Marry Young (and Well), Have Many Children Early (But Responsibly)
I have been mulling this post for awhile. What I am going to say will likely cause quite a few folks to bristle, but here it goes: I honestly hope my kids marry (well) young and have many kids early.
I realize that is something of an anathema statement even to modern conservatives. But I truly feel that if the culture is to survive, we need to restore the inter-generational continuity of a half century ago.
I drank the post-sexual revolution Kool-Aid in college. I am as guilty of the mistake of waiting as anyone. I married at 30. I'm now 44 and I have a 6-year-old and a 3-year-old. I love them both more than words can express. I would have loved to have had more, but the waiting has now made that impossible for my wife for health reasons. We're considering adoption, but I am appalled at what a bizarre racket it is.
There are three things that make late child bearing/rearing out of sync (in my experience/opinion). First, kids demand a huge amount of energy and patience. I can't speak for others, but I know I now have less of both than I did in my twenties. I'll be pushing 60 when my first child gets out of high school, and over 60 when my youngest does.
Granted, 60 is much younger than it used to be (though the genetics of male longevity are not good for me), but the point stands. The arcs of life -- from childhood to young adulthood, and from adulthood to middle age -- are both still ascendant. Waiting until middle age to be a parent puts you and your children's arcs of life on different trajectories. Instead of both rising, one is rising as the other declines.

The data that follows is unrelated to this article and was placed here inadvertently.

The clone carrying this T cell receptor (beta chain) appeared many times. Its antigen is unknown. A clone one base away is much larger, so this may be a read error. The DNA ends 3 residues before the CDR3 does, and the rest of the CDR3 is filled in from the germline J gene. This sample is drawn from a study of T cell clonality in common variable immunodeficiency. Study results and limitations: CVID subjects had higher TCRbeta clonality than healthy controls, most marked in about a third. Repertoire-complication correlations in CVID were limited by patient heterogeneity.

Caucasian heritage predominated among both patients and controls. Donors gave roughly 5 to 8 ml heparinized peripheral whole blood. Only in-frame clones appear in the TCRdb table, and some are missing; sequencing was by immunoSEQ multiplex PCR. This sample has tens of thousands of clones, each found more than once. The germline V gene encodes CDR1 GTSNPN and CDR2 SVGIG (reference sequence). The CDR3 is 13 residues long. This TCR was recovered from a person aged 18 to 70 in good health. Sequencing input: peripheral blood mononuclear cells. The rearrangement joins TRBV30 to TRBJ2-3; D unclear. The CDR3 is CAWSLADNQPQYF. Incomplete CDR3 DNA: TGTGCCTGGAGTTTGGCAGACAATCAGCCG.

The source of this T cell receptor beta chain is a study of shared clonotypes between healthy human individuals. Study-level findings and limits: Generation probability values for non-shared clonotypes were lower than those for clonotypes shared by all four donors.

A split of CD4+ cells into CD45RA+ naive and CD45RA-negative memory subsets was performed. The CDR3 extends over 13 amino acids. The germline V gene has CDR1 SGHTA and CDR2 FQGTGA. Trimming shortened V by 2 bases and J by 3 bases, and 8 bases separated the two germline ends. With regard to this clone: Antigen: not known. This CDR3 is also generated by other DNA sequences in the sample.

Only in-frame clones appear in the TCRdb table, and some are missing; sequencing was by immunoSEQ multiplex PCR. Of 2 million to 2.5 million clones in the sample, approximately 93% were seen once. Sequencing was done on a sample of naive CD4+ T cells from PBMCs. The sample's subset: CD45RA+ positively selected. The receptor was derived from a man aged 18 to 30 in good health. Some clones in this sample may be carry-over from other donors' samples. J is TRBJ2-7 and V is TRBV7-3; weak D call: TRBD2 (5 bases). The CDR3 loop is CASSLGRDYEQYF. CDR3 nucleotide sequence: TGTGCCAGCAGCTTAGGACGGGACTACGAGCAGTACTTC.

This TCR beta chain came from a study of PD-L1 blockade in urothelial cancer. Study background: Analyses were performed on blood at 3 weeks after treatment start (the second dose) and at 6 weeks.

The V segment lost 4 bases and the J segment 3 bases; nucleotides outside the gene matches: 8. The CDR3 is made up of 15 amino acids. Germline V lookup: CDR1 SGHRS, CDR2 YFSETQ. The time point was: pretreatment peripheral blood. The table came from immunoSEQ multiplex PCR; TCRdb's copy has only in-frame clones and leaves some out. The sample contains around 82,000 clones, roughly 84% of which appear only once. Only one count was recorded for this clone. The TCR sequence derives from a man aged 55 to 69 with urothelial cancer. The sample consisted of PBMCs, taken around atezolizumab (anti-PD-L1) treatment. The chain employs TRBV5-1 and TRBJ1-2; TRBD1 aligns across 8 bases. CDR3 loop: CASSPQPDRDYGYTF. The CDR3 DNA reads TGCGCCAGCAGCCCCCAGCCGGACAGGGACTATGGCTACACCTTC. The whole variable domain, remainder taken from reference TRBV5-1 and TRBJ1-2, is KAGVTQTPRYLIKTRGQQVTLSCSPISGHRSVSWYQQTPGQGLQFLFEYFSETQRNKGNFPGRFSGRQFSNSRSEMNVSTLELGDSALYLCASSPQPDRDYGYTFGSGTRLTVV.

And don't have a small family. Have a large one, responsibly (i.e., don't exceed means, but don't put material wealth above sanguine wealth). Siblings prevent kids from becoming narcissists. We are creating children with wildly unrealistic perceptions of how much focus and attention they can expect in life. I firmly believe this sets them up for great disappointment, and potential failure later. We are also creating a barely replacement-level population if we limit ourselves to two children. We should have faith to invest in the human capital of the future.
The final dysfunction of the prevailing "wait to have kids" model is the diminishing overlap with grandparents' lives. My kids will never know my father (he died two years before my first was born). There is not a day that goes by that I do not lament that fact. Aaron Miller's recent post reinforces that this phenomenon is not unique to me.
I know the arguments against early marriage and child rearing -- go to school, get yourself financially established, etc. I fell for them too. Frankly, I think they are ridiculous. The vast majority of the world raises far larger families than we do on a fraction of our GDP. It is only materialist selfishness that made the prevailing ideology the norm. In fact, I find that worldview to be unabashedly liberal, not conservative. Delaying responsibility has only extended the infantile adolescence we all criticize. You want an adult civic populace? Give them adult responsibilities. There is no greater responsibility than having kids.
Now, I caveat all this with admonition that you must marry well. Both husband and wife must enter into the marriage contract with mutually-agreed visions, goals and beliefs. Deep and abiding faith (as distinct from going-through-the-motions denominational affiliation) is the most proven method for achieving this. If that is done, the gates of hell cannot prevail against what the couple and God will establish.
Here endeth the lesson.